The first part of the culture concept is quite simple. They’re both easy ideas, but again their importance is that as compared to what people believed before. The first part is that human behavior is shared and patterned. We make sense of our behavior in comparison to others. We develop patterns, which are shared in different times and places. So, Muckle, González, and Camp say culture contains the ideas of how we think–what sorts of things that we’re thinking about and how we are communicating those ideas. Our behavior, what we do is influenced by our culture, and importantly what we make or what we produce. As they put it, “what we have.”

So, our ideas about the world and our behavior becomes part of how we produce food, or other things, like the desks and chairs you’re sitting in right now. That’s called material culture, as we’ve seen from archaeology, and then that influences our behavior and our ideas about the world as we come into a space. We are very convinced that we should all sit in our own individual chairs and that our legs should be hanging down from our knees. In other societies we wouldn’t need these chairs and desks: we would have grown up being able to squat and sit for a couple hours. We’d be fine just sitting there on our heels. I sometimes ask people to squat for a while, but it’s too hard for me, it’s too painful, because we’re not brought up in that society. Our material culture, what we have and make, has a feedback loop with our behavior, and our ideas about the world and our patterns of how we live. That’s part one.

The second part is crucially important: the patterns and sharing are learned. They are learned, but not necessarily from school. In fact, most people around the world haven’t gone to, and traditionally didn’t have, formal schooling. We soak patterns up from the time that we are babies. That we would feel completely comfortable squatting for two hours if we had been raised in that society. We learn how to do these things. That means that they are not _determined_ by the natural world. . . . That’s not to say that the world out there isn’t important or that our biology isn’t important. It’s that our biology, genetics, skeletons, tongues, or larynx are not determining the language we’ll speak or the ideas that we’ll have. Of course, biology is important, but it doesn’t determine our behavior and thoughts. [Likewise, we are not determined by] the world that is outside, or what we call the natural environment.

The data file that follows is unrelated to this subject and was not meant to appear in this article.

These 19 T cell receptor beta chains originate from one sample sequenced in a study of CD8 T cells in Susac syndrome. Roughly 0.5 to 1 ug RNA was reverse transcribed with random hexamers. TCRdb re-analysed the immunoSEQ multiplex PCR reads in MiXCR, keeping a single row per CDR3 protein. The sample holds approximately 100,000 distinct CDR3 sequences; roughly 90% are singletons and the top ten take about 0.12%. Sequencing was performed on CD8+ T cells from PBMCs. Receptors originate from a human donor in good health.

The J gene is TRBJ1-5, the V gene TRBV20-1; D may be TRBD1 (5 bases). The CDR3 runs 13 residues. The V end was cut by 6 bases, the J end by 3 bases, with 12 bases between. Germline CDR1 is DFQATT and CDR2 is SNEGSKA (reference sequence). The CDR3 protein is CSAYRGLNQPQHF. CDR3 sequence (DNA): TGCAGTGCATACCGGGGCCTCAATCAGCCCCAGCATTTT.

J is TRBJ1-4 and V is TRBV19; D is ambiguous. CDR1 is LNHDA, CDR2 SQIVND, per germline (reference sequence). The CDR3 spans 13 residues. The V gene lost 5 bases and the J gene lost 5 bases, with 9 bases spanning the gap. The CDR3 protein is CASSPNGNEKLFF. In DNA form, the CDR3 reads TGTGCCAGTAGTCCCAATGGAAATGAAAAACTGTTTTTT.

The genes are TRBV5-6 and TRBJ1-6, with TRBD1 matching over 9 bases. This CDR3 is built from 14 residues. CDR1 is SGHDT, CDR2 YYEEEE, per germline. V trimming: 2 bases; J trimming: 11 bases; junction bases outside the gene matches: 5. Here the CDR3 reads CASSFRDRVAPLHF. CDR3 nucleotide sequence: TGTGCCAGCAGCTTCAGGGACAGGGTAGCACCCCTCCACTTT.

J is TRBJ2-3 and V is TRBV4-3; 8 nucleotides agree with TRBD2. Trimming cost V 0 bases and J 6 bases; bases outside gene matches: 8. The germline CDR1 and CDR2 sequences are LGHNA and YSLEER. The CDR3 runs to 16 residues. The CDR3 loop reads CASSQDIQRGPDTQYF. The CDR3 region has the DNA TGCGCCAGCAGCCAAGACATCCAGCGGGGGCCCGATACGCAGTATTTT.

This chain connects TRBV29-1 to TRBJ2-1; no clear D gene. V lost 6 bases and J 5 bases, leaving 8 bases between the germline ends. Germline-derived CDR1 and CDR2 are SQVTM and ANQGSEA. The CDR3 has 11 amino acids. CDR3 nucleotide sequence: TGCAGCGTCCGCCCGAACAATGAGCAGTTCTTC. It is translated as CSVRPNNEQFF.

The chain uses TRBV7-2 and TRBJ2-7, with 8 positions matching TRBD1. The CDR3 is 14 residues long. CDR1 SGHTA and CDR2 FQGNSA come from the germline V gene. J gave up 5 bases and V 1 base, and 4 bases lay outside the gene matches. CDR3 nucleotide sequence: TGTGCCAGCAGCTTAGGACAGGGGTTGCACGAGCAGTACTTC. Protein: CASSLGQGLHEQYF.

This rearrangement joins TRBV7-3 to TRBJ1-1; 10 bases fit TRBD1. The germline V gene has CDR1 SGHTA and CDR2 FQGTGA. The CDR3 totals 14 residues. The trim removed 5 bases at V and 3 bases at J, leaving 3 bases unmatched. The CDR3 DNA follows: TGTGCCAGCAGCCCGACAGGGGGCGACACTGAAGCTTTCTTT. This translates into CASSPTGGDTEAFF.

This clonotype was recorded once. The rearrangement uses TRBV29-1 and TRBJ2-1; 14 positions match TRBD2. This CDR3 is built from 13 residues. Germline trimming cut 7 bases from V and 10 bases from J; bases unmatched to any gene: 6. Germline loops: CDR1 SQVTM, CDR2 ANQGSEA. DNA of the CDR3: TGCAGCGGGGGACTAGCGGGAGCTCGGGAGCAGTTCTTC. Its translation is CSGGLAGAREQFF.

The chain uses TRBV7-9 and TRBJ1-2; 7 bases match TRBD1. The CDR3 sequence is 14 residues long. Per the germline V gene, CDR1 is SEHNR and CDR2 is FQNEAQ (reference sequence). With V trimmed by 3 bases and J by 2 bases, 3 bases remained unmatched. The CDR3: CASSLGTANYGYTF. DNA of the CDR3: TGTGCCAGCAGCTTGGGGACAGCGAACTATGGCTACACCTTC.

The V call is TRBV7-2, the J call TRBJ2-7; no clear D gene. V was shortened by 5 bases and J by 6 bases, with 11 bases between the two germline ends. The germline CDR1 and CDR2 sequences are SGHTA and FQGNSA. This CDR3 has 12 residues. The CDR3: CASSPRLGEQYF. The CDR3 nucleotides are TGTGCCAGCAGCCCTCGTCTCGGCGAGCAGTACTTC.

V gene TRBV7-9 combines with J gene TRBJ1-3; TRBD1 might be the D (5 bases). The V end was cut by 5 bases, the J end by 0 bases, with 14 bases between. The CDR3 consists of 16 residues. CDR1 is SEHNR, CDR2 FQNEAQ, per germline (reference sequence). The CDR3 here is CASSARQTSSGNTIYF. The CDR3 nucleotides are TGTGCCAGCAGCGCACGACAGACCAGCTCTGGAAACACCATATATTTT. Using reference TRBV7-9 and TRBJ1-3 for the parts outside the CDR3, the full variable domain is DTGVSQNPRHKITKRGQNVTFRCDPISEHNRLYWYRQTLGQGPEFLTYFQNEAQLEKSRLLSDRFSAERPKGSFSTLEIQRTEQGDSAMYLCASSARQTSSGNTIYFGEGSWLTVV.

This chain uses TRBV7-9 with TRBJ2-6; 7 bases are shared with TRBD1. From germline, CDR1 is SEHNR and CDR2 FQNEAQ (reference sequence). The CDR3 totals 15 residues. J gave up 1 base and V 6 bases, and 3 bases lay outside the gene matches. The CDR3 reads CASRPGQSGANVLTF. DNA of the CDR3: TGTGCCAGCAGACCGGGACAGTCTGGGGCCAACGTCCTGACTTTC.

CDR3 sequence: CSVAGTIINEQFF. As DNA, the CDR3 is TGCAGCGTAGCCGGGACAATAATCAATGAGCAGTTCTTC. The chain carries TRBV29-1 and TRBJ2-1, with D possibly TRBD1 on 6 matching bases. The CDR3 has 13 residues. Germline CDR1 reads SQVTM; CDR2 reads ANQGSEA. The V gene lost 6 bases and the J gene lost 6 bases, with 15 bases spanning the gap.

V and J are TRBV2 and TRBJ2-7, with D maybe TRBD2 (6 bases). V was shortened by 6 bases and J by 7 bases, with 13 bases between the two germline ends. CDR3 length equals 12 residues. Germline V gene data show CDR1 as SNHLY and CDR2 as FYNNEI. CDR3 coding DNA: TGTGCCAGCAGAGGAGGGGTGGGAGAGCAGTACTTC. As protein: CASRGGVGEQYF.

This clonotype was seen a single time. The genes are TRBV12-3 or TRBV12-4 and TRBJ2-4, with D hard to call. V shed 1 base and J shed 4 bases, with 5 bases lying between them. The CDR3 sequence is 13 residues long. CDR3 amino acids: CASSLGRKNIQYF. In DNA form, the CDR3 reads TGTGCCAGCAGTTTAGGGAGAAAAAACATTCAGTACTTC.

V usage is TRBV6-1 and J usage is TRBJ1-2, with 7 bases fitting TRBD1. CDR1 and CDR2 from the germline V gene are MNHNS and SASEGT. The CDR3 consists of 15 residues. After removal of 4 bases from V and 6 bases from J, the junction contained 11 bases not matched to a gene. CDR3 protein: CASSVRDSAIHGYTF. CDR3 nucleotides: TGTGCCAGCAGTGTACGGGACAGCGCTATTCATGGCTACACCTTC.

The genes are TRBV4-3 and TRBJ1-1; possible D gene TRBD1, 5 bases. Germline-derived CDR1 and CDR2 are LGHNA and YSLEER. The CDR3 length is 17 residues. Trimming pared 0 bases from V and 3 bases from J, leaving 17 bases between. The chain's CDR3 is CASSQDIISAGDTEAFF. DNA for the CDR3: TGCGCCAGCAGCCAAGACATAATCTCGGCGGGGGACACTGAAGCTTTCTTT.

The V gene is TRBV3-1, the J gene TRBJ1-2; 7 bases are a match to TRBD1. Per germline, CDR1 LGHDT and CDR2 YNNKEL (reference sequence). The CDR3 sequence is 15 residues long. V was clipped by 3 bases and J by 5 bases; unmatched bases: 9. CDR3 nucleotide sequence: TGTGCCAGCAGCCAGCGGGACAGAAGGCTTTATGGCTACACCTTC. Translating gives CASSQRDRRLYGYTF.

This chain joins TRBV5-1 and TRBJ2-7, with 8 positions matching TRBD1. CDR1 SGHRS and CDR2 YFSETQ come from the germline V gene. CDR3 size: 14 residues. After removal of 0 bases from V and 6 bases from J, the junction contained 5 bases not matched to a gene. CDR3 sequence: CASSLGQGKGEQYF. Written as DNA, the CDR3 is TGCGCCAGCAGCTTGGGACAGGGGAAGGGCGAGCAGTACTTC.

We learn how to be a particular human in a cultural way. How we learn this is through a process that is called enculturation or socialization. A lot of this comes from our caregivers, often our parents, or whoever happens to be giving us care, our elders. It also happens through our peers, how we talk to each other, and our siblings, and the people around us have a lot to do with how we think and behave.

We will be talking in the next class about the enculturation process and an article called “Our Babies, Ourselves.”

Culture involves symbols. We use language. . . . We think about what we’re doing. Often much of culture works without us thinking about it. We do things like sit down and hold our pen in a certain way without ever bringing it to consciousness. However, we also think about things. We use symbols to stand for thoughts and ideas, to communicate things in the world. Anthropologists insist that culture is learned. That it shapes human behavior. So, we need to be careful about imposing our own cultural norms, our own learned symbols, our own patterns of behavior on others. . . . One of the early anthropologists, Ruth Benedict, I think this would have been in the 1920s and 1930s when people were really revving up on trying to make the world unsafe for human difference, insisted that anthropology’s purpose was to make the world safe for human differences. To speak against the hierarchies and militarized transformations that had happened in the past and were indeed happening at that time. Culture became a crucial way in which anthropology tried to introduce a different way of thinking about human differences, human behavior, and human patterns.